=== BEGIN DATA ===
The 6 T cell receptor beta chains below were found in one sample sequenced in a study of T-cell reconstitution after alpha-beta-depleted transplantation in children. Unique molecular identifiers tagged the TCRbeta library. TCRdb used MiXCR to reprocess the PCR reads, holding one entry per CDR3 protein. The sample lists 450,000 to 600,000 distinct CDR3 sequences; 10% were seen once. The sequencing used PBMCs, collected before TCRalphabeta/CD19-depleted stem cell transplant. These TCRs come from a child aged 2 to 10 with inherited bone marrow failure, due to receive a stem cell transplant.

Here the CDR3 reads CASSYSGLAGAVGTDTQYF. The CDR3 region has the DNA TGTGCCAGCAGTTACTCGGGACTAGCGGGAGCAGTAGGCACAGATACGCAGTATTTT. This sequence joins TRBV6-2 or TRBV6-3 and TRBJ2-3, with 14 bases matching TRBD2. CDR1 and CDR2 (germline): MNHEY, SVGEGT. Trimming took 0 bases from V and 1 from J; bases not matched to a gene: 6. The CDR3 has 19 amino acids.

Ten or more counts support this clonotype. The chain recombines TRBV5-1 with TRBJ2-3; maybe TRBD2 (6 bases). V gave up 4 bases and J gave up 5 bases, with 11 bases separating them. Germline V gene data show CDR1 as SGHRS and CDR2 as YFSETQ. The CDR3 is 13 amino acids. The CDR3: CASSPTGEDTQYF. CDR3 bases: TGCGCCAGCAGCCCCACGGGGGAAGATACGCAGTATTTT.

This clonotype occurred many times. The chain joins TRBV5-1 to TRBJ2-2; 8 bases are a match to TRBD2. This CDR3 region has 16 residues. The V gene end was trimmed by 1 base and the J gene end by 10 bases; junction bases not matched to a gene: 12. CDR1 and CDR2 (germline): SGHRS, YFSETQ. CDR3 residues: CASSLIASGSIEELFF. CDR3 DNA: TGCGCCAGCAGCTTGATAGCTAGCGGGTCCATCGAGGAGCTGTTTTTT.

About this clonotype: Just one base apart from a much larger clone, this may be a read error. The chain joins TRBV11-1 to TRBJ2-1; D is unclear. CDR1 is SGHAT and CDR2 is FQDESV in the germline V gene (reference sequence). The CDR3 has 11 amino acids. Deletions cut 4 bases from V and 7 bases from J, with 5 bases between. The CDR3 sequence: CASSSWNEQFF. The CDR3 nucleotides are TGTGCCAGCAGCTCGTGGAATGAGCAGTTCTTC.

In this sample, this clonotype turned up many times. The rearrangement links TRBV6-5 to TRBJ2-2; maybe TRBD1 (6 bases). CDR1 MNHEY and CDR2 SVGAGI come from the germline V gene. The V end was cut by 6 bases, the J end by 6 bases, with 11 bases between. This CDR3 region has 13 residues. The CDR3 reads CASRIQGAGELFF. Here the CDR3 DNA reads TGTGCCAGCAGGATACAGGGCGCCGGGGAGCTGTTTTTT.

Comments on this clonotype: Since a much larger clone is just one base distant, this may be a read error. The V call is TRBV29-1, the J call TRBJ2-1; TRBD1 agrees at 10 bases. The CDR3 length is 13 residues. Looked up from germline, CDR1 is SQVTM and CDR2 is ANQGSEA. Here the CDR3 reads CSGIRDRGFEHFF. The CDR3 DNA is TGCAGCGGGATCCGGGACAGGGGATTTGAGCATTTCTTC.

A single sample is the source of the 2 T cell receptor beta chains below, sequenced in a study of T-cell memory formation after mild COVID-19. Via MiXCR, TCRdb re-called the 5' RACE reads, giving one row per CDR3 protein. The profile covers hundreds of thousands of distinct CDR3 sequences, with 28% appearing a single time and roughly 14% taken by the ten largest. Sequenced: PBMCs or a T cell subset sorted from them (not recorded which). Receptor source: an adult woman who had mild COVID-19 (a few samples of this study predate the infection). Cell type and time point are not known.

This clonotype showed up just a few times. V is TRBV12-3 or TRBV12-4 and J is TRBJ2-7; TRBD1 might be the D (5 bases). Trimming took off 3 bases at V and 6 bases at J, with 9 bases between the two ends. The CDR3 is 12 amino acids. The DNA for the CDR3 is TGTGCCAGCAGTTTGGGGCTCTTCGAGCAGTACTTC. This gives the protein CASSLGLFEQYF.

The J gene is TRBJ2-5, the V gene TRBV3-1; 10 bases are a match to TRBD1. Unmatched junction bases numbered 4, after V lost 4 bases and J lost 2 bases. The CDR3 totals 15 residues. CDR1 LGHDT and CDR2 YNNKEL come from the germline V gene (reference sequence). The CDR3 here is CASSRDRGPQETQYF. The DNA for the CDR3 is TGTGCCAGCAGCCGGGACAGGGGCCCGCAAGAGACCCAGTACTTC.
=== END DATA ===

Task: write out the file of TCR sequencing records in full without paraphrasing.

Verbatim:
The 6 T cell receptor beta chains below were found in one sample sequenced in a study of T-cell reconstitution after alpha-beta-depleted transplantation in children. Unique molecular identifiers tagged the TCRbeta library. TCRdb used MiXCR to reprocess the PCR reads, holding one entry per CDR3 protein. The sample lists 450,000 to 600,000 distinct CDR3 sequences; 10% were seen once. The sequencing used PBMCs, collected before TCRalphabeta/CD19-depleted stem cell transplant. These TCRs come from a child aged 2 to 10 with inherited bone marrow failure, due to receive a stem cell transplant.

Here the CDR3 reads CASSYSGLAGAVGTDTQYF. The CDR3 region has the DNA TGTGCCAGCAGTTACTCGGGACTAGCGGGAGCAGTAGGCACAGATACGCAGTATTTT. This sequence joins TRBV6-2 or TRBV6-3 and TRBJ2-3, with 14 bases matching TRBD2. CDR1 and CDR2 (germline): MNHEY, SVGEGT. Trimming took 0 bases from V and 1 from J; bases not matched to a gene: 6. The CDR3 has 19 amino acids.

Ten or more counts support this clonotype. The chain recombines TRBV5-1 with TRBJ2-3; maybe TRBD2 (6 bases). V gave up 4 bases and J gave up 5 bases, with 11 bases separating them. Germline V gene data show CDR1 as SGHRS and CDR2 as YFSETQ. The CDR3 is 13 amino acids. The CDR3: CASSPTGEDTQYF. CDR3 bases: TGCGCCAGCAGCCCCACGGGGGAAGATACGCAGTATTTT.

This clonotype occurred many times. The chain joins TRBV5-1 to TRBJ2-2; 8 bases are a match to TRBD2. This CDR3 region has 16 residues. The V gene end was trimmed by 1 base and the J gene end by 10 bases; junction bases not matched to a gene: 12. CDR1 and CDR2 (germline): SGHRS, YFSETQ. CDR3 residues: CASSLIASGSIEELFF. CDR3 DNA: TGCGCCAGCAGCTTGATAGCTAGCGGGTCCATCGAGGAGCTGTTTTTT.

About this clonotype: Just one base apart from a much larger clone, this may be a read error. The chain joins TRBV11-1 to TRBJ2-1; D is unclear. CDR1 is SGHAT and CDR2 is FQDESV in the germline V gene (reference sequence). The CDR3 has 11 amino acids. Deletions cut 4 bases from V and 7 bases from J, with 5 bases between. The CDR3 sequence: CASSSWNEQFF. The CDR3 nucleotides are TGTGCCAGCAGCTCGTGGAATGAGCAGTTCTTC.

In this sample, this clonotype turned up many times. The rearrangement links TRBV6-5 to TRBJ2-2; maybe TRBD1 (6 bases). CDR1 MNHEY and CDR2 SVGAGI come from the germline V gene. The V end was cut by 6 bases, the J end by 6 bases, with 11 bases between. This CDR3 region has 13 residues. The CDR3 reads CASRIQGAGELFF. Here the CDR3 DNA reads TGTGCCAGCAGGATACAGGGCGCCGGGGAGCTGTTTTTT.

Comments on this clonotype: Since a much larger clone is just one base distant, this may be a read error. The V call is TRBV29-1, the J call TRBJ2-1; TRBD1 agrees at 10 bases. The CDR3 length is 13 residues. Looked up from germline, CDR1 is SQVTM and CDR2 is ANQGSEA. Here the CDR3 reads CSGIRDRGFEHFF. The CDR3 DNA is TGCAGCGGGATCCGGGACAGGGGATTTGAGCATTTCTTC.

A single sample is the source of the 2 T cell receptor beta chains below, sequenced in a study of T-cell memory formation after mild COVID-19. Via MiXCR, TCRdb re-called the 5' RACE reads, giving one row per CDR3 protein. The profile covers hundreds of thousands of distinct CDR3 sequences, with 28% appearing a single time and roughly 14% taken by the ten largest. Sequenced: PBMCs or a T cell subset sorted from them (not recorded which). Receptor source: an adult woman who had mild COVID-19 (a few samples of this study predate the infection). Cell type and time point are not known.

This clonotype showed up just a few times. V is TRBV12-3 or TRBV12-4 and J is TRBJ2-7; TRBD1 might be the D (5 bases). Trimming took off 3 bases at V and 6 bases at J, with 9 bases between the two ends. The CDR3 is 12 amino acids. The DNA for the CDR3 is TGTGCCAGCAGTTTGGGGCTCTTCGAGCAGTACTTC. This gives the protein CASSLGLFEQYF.

The J gene is TRBJ2-5, the V gene TRBV3-1; 10 bases are a match to TRBD1. Unmatched junction bases numbered 4, after V lost 4 bases and J lost 2 bases. The CDR3 totals 15 residues. CDR1 LGHDT and CDR2 YNNKEL come from the germline V gene (reference sequence). The CDR3 here is CASSRDRGPQETQYF. The DNA for the CDR3 is TGTGCCAGCAGCCGGGACAGGGGCCCGCAAGAGACCCAGTACTTC.